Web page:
Photo by Don Kellogg

Tuesday, November 22, 2011

Wild Animals You Should Know

If there's an off-Broadway play you should see this season, add Thomas Higgins' thought provoking, contemporary new work, Wild Animals You Should Know, to your list.  The play is not an "answer" play, but rather a play that presents characters and situations and leaves you to assemble your own judgments.   Mr. Higgins, along with the young and talented director Trip Cullman, certainly have their own points of view, but this is one of those plays that suggests, pokes, and prods you in a direction, but never comes out and tells you what you should walk away thinking.  In this light - my review may be one of many you read - and you may find someone else with an entirely different take on what they saw.   And I'm pretty sure that's just what Mr's Cullman and Higgins intend.

Jacob (Gideon Glick), an awkward, skinny, affable yet shy, dorky, friendly, openly-gay middle school kid in the suburbs (think Curt from Glee, if you must) is in love with Matthew (Jay Armstrong Johnson) a virtually perfect human specimen - to-die-for looks, blond hair, chiseled body, talented, smart, athletic, outgoing, engaging and fun to be around (think... well fill in your own fantasy with that one).   Right from the very beginning both Jacob (and the audience) is teased by pretty-boy Matthew stripping his clothes off for Jacob over Skype.   Is Matthew gay?  Or is he just an attention-craving teenage boy with a bestie who's gay?  That happens today, right?  Not sure yet.  He claims he's not.  Things heat up when Matthew gazes out his window and catches a glimpse of two men in a window across the street kissing.  He's fascinated (or is it more?). The man happens to be his handsome 20-something Boy Scout Troop Leader (shocker!), Rodney (John Behlmann).  He goes on later to make a passing reference to Jacob's great blow jobs which he enjoys but of course for which he never reciprocates.  Did he just say that? Maybe?  Still not sure.

When the two teen-boys end up going on a camping trip with the Scout Leader, Matthew sets the wheels in motion to "out" the scout leader by coming onto him and then threatening to tell everyone he was molested by the leader if he didn't resign.   The sexual tension and anger in this scene is palpable back to the last row of the theatre.  Unfortunately, his plot works and not only does the scout leader end up resigning, he's outed to the entire town and now everyone is speculating as to why he was involved with the scouts in the first place.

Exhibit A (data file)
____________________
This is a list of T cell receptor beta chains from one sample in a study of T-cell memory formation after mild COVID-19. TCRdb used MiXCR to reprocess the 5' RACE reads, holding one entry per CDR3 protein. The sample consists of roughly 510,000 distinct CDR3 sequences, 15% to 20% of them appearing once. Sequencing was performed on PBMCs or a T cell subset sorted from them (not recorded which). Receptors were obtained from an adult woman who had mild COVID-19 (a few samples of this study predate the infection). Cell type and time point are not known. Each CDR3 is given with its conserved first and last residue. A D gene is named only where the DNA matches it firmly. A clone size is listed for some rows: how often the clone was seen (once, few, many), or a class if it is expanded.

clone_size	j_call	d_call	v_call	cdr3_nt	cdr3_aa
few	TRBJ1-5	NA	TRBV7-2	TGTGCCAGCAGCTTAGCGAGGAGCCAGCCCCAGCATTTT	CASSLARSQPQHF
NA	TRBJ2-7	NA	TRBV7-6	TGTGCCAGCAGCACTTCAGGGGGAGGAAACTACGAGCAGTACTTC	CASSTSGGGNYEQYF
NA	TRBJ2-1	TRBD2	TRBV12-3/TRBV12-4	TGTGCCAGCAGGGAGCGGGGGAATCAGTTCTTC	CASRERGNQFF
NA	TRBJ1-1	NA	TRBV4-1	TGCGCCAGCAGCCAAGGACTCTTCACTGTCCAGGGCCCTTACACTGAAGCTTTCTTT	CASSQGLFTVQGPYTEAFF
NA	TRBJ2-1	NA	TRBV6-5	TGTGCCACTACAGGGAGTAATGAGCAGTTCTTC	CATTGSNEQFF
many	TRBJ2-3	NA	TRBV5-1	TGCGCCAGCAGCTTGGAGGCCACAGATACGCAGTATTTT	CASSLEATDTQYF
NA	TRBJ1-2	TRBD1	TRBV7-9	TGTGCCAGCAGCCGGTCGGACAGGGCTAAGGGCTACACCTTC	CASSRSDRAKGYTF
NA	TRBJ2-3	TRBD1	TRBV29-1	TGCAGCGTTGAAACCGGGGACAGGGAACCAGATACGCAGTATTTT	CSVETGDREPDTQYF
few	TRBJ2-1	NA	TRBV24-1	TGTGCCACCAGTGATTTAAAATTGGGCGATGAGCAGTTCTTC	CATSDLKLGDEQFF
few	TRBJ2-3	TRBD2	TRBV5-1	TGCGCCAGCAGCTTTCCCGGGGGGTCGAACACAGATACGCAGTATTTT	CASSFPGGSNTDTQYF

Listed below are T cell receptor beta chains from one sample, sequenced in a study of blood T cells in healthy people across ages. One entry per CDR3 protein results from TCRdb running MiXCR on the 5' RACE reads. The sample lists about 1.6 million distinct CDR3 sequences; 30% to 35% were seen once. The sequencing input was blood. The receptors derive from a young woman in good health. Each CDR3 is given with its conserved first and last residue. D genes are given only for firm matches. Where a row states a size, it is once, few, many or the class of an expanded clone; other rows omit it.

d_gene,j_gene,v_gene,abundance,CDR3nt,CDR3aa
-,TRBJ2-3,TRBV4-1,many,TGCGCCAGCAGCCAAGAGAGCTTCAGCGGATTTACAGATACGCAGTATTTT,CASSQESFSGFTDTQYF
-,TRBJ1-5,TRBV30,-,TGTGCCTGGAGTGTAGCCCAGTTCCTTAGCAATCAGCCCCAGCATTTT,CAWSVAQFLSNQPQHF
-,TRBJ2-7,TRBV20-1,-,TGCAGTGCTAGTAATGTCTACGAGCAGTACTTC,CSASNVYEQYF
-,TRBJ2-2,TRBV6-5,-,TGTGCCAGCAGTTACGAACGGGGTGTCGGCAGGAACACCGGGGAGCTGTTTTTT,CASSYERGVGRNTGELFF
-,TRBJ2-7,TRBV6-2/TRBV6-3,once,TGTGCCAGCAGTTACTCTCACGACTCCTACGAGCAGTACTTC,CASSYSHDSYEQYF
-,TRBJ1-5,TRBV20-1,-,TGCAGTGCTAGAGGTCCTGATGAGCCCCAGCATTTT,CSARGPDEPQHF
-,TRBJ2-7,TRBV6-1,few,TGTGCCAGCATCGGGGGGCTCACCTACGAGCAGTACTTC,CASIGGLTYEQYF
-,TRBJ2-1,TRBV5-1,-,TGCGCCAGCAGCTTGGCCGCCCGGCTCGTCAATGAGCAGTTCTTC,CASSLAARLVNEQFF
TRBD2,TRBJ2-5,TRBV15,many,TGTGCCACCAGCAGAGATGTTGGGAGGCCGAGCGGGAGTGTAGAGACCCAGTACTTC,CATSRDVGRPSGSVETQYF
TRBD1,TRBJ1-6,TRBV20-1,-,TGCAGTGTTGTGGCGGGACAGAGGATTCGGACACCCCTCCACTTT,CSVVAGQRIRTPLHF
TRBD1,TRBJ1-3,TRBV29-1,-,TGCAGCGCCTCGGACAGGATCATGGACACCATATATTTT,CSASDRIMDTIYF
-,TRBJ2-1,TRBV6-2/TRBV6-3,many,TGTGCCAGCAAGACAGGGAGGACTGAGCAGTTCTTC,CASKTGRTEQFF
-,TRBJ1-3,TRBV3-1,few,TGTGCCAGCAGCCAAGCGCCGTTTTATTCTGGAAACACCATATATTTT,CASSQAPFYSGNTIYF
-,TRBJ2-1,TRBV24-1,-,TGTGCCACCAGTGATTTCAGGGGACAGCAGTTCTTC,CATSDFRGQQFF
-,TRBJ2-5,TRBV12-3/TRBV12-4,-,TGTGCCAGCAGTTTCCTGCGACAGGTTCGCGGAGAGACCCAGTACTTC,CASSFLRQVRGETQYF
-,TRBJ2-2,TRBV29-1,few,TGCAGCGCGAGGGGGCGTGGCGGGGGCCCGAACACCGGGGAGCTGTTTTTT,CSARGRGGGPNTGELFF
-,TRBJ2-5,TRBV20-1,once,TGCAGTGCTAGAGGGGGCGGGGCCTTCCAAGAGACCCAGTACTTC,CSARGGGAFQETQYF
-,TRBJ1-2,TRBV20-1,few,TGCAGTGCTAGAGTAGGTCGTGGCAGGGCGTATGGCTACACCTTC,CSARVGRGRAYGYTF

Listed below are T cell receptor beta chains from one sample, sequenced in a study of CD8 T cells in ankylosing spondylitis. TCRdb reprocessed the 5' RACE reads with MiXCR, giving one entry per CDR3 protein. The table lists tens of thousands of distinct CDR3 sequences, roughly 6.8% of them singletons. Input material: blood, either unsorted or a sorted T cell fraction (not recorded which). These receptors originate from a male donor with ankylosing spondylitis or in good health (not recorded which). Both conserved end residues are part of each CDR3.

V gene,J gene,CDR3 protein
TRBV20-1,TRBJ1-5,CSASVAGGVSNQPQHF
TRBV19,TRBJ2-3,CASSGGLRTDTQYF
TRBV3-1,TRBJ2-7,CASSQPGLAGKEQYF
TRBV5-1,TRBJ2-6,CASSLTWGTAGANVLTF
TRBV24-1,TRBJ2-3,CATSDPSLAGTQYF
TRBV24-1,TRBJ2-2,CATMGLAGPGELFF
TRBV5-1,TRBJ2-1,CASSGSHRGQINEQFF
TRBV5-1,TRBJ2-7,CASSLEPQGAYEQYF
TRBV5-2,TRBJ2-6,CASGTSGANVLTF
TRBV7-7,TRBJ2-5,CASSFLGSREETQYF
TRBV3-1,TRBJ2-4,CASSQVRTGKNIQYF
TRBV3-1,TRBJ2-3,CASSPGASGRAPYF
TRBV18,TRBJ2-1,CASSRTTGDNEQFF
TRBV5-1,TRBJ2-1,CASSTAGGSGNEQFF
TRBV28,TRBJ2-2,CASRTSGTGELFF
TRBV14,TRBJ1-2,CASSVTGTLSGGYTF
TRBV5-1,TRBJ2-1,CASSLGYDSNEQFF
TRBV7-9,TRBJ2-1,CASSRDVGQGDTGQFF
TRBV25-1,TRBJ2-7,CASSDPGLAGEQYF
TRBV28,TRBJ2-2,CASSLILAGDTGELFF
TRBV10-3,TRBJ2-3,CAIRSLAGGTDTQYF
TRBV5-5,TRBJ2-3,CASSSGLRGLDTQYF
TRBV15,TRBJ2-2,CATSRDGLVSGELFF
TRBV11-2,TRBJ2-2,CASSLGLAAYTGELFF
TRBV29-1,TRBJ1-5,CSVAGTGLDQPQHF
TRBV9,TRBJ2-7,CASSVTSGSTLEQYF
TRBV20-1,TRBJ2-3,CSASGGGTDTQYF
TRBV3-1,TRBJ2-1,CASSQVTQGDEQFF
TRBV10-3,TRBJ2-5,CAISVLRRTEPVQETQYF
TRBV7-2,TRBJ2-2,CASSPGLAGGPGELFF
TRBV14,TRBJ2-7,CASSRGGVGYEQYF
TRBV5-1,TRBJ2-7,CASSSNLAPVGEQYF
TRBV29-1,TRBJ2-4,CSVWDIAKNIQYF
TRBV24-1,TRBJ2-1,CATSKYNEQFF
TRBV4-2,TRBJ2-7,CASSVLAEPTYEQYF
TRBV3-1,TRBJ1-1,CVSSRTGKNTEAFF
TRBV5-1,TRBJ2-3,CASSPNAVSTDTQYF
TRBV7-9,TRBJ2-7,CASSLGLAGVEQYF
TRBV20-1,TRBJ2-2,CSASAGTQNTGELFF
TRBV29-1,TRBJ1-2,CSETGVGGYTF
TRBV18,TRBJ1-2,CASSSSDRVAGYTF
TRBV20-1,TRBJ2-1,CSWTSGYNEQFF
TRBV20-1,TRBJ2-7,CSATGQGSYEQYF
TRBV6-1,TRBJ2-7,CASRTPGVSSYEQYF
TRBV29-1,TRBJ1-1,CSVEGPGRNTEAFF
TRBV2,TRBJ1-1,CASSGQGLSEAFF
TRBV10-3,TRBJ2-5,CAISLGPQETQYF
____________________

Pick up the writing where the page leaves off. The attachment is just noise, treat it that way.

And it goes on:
Matthew's father, Walter, (Patrick Breen) is involved in the camping trip too and he has his own set of issues - some suggested and others admitted - husband-wife (Alice Ripley) issues, father-son issues, inferiority, assertiveness.  Matthew is clearly the proverbial gun in this single act play.  And this gun is not only fired directly at Rodney, it's fired repeatedly at his best friend Jacob and indirectly at his father (and mother).

The entire 100 minutes are spent speculating who and what Matthew really is is deep down inside.  I made up my mind early on, mostly taking my cues from the periodic spot-lighting of characters in certain scenes, the purposeful looks, and the general repetition of the proposition and theme itself - plus, of course, my own personal experiences growing up gay.  I'm pretty sure that we're supposed to leave the theatre feeling sorry for Matthew, even after all he's done to destroy others' lives.  The only way I can see you could feel that way after all he's done is to logically conclude that for all his outward popularity, perfection, and all-American good-looks and talents is that he's really gay and frightened to death someone will find out and it will ruin his life.  His only mechanism to deal with it is to wield his power  (i.e. his ego, talents, and beauty) to dominate others and prove he's superior when all the while he's hurting on the inside yearning to break free.

I'm pretty sure either Mr. Cullman or Mr Higgins himself made sure that the very last scene of the play clinched the deal for those that hadn't already made up their minds.  You'll just have to sit through all 99 minutes to see what I mean.   The last minute is well worth the other 98.